Interviewer: Akanksha Agarwal
I’m Franz, currently a sophomore studying at the Ateneo de Manila University in the Philippines. It has been enjoyable immersing myself in the wide variety of organizations my university provides. Moreover, it’s been exciting to find prospective companies to join, whilst still studying. I’m currently studying computer engineering, but I am trying to shift to management information systems. So it’s a lot of business and data because that’s where I found myself, and it’s the path that I’m going towards. I’m really loving it!
I have developed my passion for Data Science ever since high school because my mom is one of the leaders in tech for women in our country, which I’m really proud of, so I was exposed to the field early on. However, upon going into the course, it wasn’t for me. That’s why I went into a more software engineering kind of start. I have a background in software engineering and web and mobile apps and found out about data science in this tech startup in the Philippines called ‘Eskwelabs‘. Then, I went to study there under their scholarship, and that’s where I trained as a data scientist. Ever since I have been trying to find opportunities to share my learnings.
What setbacks did you face in your Data Science journey?
My journey was not free of setbacks, and the first setback I faced was the sheer expansiveness of the field, which was overwhelming at the start. At first glance, it seemed so simple, but in reality, it was very deep. That was a bit overwhelming at the start, but Eskwelabs really helped me in that regard. Another setback I faced would be the online environment. As a person who really enjoys being in a classroom setting and interacting with people, making the transition to passive, virtual communication was difficult and exhausting. I went through my fair share of bad days, or slow days.
How have you approached tackling the complex challenges of today?
To get a really big problem and try to break it down, you have to define what you want to answer first. I’d always scrutinize a problem statement. It always starts with the problem statement and then gets it to as small as possible. Then asking, what do I really need right now? Thanks to prep, I also have practice and agile methodologies. That helped me put things into perspective and see my progress, and feel I’m getting closer to my goal. Moreover, helping me get closer to solving that problem and then trying to share it with others. It’s going big-picture and then trying to define the scope and the goals of a certain project.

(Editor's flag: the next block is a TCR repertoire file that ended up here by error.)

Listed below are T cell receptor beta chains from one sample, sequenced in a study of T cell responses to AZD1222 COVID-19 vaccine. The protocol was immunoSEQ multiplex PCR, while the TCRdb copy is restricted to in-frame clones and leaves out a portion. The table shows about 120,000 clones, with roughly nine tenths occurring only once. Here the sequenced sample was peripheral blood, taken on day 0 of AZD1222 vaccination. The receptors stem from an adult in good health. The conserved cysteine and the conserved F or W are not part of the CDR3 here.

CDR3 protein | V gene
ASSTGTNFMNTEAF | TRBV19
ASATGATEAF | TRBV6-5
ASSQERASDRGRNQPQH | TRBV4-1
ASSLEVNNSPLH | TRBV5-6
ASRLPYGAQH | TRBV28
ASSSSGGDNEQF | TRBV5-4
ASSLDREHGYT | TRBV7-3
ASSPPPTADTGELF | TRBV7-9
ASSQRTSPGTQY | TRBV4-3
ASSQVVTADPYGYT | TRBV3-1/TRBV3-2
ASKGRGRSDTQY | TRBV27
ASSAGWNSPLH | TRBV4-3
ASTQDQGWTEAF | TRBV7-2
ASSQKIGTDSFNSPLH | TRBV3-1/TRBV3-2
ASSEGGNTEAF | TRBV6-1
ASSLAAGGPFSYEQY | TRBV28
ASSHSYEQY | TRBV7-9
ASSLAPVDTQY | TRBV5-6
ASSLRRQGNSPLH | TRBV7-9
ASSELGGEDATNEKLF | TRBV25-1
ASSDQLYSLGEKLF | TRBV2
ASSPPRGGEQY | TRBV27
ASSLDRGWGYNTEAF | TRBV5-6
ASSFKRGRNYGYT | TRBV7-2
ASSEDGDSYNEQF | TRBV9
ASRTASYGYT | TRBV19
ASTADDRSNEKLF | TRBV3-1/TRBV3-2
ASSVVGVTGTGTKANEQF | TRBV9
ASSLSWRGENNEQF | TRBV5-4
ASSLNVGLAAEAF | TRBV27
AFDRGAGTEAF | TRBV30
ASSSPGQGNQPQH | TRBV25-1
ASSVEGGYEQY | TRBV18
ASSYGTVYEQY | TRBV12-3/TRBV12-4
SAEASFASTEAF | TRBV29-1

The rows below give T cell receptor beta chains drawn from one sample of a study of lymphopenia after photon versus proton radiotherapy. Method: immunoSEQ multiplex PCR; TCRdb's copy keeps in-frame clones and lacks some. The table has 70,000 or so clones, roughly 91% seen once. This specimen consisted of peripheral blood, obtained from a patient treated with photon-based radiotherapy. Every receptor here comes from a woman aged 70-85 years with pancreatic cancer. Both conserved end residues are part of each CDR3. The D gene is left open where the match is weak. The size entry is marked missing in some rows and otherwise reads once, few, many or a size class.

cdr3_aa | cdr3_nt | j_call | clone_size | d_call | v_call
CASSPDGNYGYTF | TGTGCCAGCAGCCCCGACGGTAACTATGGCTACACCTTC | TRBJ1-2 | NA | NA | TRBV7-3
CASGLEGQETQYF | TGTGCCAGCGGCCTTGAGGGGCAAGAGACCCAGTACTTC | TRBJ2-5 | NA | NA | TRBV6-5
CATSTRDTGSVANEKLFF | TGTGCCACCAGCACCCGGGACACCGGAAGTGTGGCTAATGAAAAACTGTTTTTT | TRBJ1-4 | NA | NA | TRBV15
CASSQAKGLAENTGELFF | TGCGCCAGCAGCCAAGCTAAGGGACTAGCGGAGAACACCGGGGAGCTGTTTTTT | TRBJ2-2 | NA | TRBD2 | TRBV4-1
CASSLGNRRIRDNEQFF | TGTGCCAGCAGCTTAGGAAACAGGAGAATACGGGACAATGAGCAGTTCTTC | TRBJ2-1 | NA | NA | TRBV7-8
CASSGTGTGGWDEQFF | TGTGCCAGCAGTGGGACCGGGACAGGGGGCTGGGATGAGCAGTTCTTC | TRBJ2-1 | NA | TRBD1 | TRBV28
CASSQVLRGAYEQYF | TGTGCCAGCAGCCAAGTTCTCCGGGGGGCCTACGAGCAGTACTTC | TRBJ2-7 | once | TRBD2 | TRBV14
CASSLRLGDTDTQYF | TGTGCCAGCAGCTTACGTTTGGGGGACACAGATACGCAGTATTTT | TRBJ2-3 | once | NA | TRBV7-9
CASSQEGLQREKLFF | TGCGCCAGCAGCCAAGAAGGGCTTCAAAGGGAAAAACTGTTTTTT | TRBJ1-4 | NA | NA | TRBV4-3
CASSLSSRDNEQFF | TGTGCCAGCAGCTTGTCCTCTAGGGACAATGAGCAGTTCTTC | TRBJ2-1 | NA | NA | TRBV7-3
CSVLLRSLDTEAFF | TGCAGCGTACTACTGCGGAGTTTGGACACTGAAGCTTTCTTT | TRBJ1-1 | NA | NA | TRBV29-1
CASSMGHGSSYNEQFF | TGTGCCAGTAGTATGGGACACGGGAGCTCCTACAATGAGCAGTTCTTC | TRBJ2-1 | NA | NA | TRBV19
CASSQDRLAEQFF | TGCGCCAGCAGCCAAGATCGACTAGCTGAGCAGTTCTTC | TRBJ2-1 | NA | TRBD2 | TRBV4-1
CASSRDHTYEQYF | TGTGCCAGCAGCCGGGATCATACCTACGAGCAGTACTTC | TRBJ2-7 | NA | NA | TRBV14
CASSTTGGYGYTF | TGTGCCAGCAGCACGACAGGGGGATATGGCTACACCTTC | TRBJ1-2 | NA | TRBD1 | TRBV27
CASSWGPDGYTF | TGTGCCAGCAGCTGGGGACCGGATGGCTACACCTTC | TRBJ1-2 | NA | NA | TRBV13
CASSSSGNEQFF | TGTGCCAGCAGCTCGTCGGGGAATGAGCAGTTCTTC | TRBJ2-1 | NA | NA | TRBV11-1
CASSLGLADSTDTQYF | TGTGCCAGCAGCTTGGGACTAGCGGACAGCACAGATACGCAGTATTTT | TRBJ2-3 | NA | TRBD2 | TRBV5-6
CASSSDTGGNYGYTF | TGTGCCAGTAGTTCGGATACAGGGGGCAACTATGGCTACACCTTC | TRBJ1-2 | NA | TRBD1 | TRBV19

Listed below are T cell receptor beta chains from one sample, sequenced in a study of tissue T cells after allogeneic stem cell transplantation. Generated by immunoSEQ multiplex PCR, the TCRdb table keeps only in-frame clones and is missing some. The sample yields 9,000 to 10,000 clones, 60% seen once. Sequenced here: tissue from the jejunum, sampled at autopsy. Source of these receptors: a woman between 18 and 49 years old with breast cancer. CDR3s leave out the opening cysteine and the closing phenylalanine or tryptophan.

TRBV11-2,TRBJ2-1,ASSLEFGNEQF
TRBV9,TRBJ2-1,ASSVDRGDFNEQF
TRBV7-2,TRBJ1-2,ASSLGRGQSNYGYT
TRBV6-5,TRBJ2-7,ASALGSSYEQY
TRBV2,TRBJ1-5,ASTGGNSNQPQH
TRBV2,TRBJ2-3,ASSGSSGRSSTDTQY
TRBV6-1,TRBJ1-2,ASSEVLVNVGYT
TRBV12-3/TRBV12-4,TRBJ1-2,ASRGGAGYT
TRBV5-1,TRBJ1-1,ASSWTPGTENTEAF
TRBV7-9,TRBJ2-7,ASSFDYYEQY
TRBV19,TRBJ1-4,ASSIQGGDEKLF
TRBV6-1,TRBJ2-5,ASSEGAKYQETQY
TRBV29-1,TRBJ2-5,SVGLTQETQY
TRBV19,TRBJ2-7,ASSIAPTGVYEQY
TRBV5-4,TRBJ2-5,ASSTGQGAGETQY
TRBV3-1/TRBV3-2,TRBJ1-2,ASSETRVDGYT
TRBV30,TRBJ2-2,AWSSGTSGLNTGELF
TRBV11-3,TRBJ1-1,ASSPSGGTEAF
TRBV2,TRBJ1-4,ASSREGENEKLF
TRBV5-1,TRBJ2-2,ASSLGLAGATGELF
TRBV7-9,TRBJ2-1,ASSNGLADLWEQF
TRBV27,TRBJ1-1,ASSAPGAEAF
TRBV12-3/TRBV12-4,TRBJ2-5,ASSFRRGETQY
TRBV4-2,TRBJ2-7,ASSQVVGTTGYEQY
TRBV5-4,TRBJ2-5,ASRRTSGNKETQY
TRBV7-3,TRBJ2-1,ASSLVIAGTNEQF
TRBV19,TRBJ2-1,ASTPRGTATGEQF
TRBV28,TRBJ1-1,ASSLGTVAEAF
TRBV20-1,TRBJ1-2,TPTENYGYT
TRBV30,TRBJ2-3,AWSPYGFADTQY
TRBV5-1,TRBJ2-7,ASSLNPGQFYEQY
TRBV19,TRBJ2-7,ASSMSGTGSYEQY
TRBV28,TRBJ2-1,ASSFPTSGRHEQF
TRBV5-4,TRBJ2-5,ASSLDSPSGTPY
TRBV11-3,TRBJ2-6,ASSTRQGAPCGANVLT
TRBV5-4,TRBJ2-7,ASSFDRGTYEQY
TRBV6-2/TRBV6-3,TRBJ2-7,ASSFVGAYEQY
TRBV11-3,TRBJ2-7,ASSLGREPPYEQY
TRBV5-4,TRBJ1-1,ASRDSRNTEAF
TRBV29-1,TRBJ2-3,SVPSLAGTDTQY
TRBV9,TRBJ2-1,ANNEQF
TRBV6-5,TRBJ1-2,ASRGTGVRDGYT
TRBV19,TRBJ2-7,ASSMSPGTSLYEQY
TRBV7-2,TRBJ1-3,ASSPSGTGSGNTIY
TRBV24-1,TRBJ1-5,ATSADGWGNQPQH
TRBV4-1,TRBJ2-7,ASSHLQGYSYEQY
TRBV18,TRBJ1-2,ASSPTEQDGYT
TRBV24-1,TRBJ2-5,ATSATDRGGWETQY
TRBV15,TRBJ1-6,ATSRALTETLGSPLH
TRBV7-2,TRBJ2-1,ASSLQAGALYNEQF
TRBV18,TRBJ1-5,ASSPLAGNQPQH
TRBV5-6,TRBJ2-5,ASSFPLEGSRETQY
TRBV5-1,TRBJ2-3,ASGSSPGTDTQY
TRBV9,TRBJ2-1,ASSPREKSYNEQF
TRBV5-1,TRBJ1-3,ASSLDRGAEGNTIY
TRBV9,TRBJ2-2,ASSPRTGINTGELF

Where do you see yourself in the next ten years?
In the short term, I really want to practice my skills and then expand my reach as well as just master what I’m trying to learn right now. That’s with the goal of trying to create an impact. Specifically, helping people, trying to reach people’s hearts. In five years, I really see myself as a consultant. I love being able to give insights into other problems and helping people with their problems as well. Then given what I know, I also see myself maybe making my own startup. This goal of it is very hard, but that’s something that I really am really gearing towards right now. In 10 years, at the end of my career, I want to see myself really educating others. I always told myself that the last step in my career, I want to be a professor. If then if they use that as well, especially show the world that you can create an impact even as early as sophomore year.
What is the youth spread like in Data Science in the Philippines?
There there are a lot of groups right now, at least that I’ve seen around the Philippines. We have Facebook groups there, even a Slack group available. A lot of organizations right now are very active, even in my university. Many people have been asking me for advice on mentorship. Where do I get started? There are a lot of people who are very interested in this field, but the common thing that I see is that they’re scared of the buzzwords. So I can definitely say that I’ve seen a lot of people, very excited about data science and machine learning all around from university to outside organizations. LinkedIn was really a big factor as well.
What would you advise youth interested in AI, Machine Learning or Data Science?
I’d say that it’s not as scary as it seems, it’s become this buzzword because of whatever we see in games that AI is a bit scary, but as long as you have a firm grasp or as long as you really build on your foundations, it really isn’t scary at all, and it’s very fun. There’s also this preconception that it’s heavy on mathematics, but it’s a great foundation, and it’s also being able to connect with a humanitarian side, really understanding the problem. What are you trying to solve, finding your own path? So the best advice I’d give is to just go for it and explore it to try it as early as possible because data science will be everywhere in a few years.
Can you share your experience with Omdena?
Omdena has been amazing. I’ve learned about it through one of my mentors, one of our instructors in Eskwelabs. I’ve heard a lot of good things before going into it, and then to see that we’re able to work with such big projects that have so much impact and then to be able to meet and connect with like a lot of people that are so big already, they’re so talented and they’re so smart and indigenous they’re like, they’re so willing to guide you and help out. That part is already so amazing and something that’s been inspiring me to keep moving forward. Then the process that is initiated is so interesting. You really won’t see it anywhere else. In my opinion, it’s really about growth and initiative. Learn more about Omdena Projects here.